The “sharp cross-sector split.”
“The views expressed are those of the speaker and should not be attributed to the Federal Reserve Bank of Dallas or the Federal Reserve System,” it says on the front page of the presentation. Institutional CYA. We get that.
Also let’s clarify upfront that Evan Koenig, Senior Vice President and Principal Policy Advisor at the Dallas Fed, did not forecast a recession. No Fed official, and no economist employed by any Fed entity, would ever publicly do that. For them, publicly, recessions exist only in the rearview mirror. For them, publicly, economic growth goes on forever.
Yet they know what’s going on. They have enormous resources at their fingertips. But by forecasting a recession publicly, they would deflate hype and sap economic confidence and could thus cause a recession – or a market crash. So no way. No recession warning from them, ever.
However, their concerns leave footprints in the economic muck, and this is one of them.
It appeared when Koenig spoke at a Dallas Fed event – “Finding Shelter: Assessing Texas Residential Real Estate amid the Oil Slump” – along with over a dozen other speakers. Koenig gave an update on the US economy and the “conflicting forces” pulling it in different directions. Overall, the economy would grow at 2%, so even below the uninspiring growth rate that has been dogging the US for years.
His logic unfolds in his presentation under the section, “The Fallout.” The collapse of the price of oil and the “soaring dollar” had the “expected impact on demand and its composition,” with some winners and losers:
Households benefited from lower energy prices and lower costs of imports, and they could spend these savings on other things (healthcare and rent come to mind, the costs of which have been ballooning). So household spending has “accelerated.”
But capital expenditures by businesses have taken a hit, especially in energy, mining, and manufacturing. The strong dollar has led companies to import foreign-made goods rather than purchase US-made goods. This too is hitting US-based manufacturers.
The “net effect of these conflicting forces has been to boost final demand for domestic product.” But the manufacturing sector is declining at the steepest pace since the Great Recession (“stagnating” is the politically correct term Koenig uses), while the service sector continues to grow.
He offered this chart of the national ISM Manufacturing Business Survey index (red line) and the ISM Non-Manufacturing Business Survey index (blue line). Below 50 means contraction:
So, at 48.2, manufacturing has been in contraction for four months in a row, according to this index. The service sector, which dominates the US economy, is still growing with the latest reading at 53.5. But that growth has been slowing sharply over the past few months, hence the downward slope of the blue line.
Koenig warns: “This isn’t the first time we’ve seen a sharp cross-sector split: the prognosis is mixed.” He offers the chart below, of the same ISM indices, but going back to the 1990s, which includes the 2001 recession. I circled his phrase, “Prelude to recession”:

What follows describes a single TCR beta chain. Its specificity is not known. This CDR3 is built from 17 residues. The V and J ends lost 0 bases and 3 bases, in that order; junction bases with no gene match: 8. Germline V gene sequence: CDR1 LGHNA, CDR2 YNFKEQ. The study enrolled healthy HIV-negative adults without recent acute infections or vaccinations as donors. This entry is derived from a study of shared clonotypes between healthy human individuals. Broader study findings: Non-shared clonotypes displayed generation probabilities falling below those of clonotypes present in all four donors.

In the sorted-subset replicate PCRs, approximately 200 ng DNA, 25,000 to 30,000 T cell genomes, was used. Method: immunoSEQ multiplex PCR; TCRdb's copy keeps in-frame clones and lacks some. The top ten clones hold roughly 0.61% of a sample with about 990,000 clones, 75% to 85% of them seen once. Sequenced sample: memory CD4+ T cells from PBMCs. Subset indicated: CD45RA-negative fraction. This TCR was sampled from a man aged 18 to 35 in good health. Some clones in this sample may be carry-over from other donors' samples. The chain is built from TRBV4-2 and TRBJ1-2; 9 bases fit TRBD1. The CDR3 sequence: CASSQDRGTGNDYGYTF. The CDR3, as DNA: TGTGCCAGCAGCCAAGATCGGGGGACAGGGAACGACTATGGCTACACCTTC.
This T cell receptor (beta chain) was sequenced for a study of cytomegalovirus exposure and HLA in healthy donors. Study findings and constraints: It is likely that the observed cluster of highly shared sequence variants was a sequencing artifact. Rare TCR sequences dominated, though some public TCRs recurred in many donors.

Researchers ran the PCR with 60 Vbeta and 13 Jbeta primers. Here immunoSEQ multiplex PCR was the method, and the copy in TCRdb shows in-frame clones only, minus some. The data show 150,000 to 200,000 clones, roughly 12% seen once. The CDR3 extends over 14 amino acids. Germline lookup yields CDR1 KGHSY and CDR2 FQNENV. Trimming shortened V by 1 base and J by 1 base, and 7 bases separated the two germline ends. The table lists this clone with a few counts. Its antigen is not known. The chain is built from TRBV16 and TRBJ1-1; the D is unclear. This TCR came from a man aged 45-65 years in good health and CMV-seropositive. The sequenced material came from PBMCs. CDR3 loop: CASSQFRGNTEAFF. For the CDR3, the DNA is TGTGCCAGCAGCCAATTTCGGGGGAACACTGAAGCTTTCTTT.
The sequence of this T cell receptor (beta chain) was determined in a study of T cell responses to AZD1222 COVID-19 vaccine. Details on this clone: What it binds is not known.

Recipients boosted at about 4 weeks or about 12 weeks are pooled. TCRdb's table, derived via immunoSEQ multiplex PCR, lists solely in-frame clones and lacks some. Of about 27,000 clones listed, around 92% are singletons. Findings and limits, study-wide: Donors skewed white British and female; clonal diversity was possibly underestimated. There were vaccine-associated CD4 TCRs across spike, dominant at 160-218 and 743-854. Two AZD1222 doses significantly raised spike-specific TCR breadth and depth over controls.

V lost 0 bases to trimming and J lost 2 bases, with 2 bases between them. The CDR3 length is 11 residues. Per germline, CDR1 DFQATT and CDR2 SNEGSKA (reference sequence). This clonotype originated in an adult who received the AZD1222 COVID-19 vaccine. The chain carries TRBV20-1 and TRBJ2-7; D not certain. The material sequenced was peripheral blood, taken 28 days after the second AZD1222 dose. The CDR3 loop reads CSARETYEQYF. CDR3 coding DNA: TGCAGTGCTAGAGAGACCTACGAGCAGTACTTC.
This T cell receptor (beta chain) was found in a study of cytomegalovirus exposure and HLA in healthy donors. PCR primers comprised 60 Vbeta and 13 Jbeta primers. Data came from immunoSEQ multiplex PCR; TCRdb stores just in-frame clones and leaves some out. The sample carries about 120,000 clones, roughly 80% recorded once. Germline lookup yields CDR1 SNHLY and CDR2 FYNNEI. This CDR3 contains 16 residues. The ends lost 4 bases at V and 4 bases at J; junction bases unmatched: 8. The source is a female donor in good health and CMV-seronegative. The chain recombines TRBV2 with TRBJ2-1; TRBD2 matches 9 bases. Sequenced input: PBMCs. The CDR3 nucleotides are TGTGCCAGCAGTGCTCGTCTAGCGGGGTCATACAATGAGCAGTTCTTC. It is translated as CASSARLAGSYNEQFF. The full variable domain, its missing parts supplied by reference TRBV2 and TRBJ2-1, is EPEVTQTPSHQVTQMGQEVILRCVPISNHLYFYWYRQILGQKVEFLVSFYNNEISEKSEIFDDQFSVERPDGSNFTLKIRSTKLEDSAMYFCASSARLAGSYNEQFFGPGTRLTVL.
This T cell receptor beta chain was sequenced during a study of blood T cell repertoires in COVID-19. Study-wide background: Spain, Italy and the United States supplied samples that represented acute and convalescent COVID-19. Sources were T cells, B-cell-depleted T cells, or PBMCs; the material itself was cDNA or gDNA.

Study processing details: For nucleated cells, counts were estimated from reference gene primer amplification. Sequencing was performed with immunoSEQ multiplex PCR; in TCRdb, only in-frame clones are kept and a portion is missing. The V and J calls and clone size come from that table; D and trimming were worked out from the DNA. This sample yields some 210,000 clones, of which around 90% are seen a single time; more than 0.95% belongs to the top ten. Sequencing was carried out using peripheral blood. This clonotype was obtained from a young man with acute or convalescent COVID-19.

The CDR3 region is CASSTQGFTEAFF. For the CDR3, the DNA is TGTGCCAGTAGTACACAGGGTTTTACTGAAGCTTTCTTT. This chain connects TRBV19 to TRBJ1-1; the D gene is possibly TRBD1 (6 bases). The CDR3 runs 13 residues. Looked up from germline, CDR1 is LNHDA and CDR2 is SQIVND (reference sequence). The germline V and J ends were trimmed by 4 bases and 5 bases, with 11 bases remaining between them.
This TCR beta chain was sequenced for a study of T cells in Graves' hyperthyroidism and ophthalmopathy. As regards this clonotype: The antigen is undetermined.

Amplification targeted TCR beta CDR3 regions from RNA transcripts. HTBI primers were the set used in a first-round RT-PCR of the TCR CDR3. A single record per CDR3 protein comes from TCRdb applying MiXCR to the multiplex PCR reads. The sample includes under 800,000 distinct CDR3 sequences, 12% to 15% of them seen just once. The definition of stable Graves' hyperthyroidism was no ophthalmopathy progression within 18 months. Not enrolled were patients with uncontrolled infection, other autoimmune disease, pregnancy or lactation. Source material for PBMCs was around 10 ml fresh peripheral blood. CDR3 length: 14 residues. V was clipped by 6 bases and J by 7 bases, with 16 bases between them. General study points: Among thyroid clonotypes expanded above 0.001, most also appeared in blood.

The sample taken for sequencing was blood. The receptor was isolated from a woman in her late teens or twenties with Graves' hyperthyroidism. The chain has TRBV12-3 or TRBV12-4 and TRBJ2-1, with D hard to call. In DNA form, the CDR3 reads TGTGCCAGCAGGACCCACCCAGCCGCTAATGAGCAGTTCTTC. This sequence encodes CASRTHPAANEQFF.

The chart shows how manufacturing led the service sector into the 2001 recession by about a year. Manufacturing was already shrinking when service-sector growth began to waver, then slowed sharply, and finally dropped below 50. That’s when the official recession began.
That “Prelude to recession” came at the point when manufacturing was dropping below 50 while service-sector growth began to slow, though it was still safely above 50.
Next time around, manufacturing too led the downturn, but spread over several years, rather than just one year, with some zigzags in between. Then in December 2007, the manufacturing and service sectors both tanked. That was the official beginning of the Great Recession. They then briefly recovered before falling off the cliff in the second half of 2008.
None of these progressions are going to look alike. This time around, as before the 2001 recession, manufacturing is ahead into the downturn by about a year. Four months ago, the service sector started following. And the current point in time is precisely what a “prelude to recession” looks like.
It would be convenient to extend the blue line down until it reaches 50 and extrapolate that this would be the beginning of the recession. But if this process of declining growth in the service sector continues, it’s unlikely that it will be just a straight extension of the blue line. More likely, it will zig and zag interspersed with small recoveries.
But don’t worry. Koenig points out, the “slowdown in the goods-producing sector has, so far, failed to put a damper on job growth,” given that the unemployment rate, as reported by the BLS, is 4.9%, the lowest since February 2008. And increases in unemployment “have been limited to the oil-producing states (NM, ND, OK, TX, & WY).”
Alas, the unemployment rate is a lagging indicator. Last time, the unemployment rate didn’t start rising significantly until May 2008 (jumping from 5.0% to 5.4%) when the US economy was already six months into what would later be called the Great Recession.
And the Oil Bust bites viciously. Read… Five-Year Retail Boom in Texas Implodes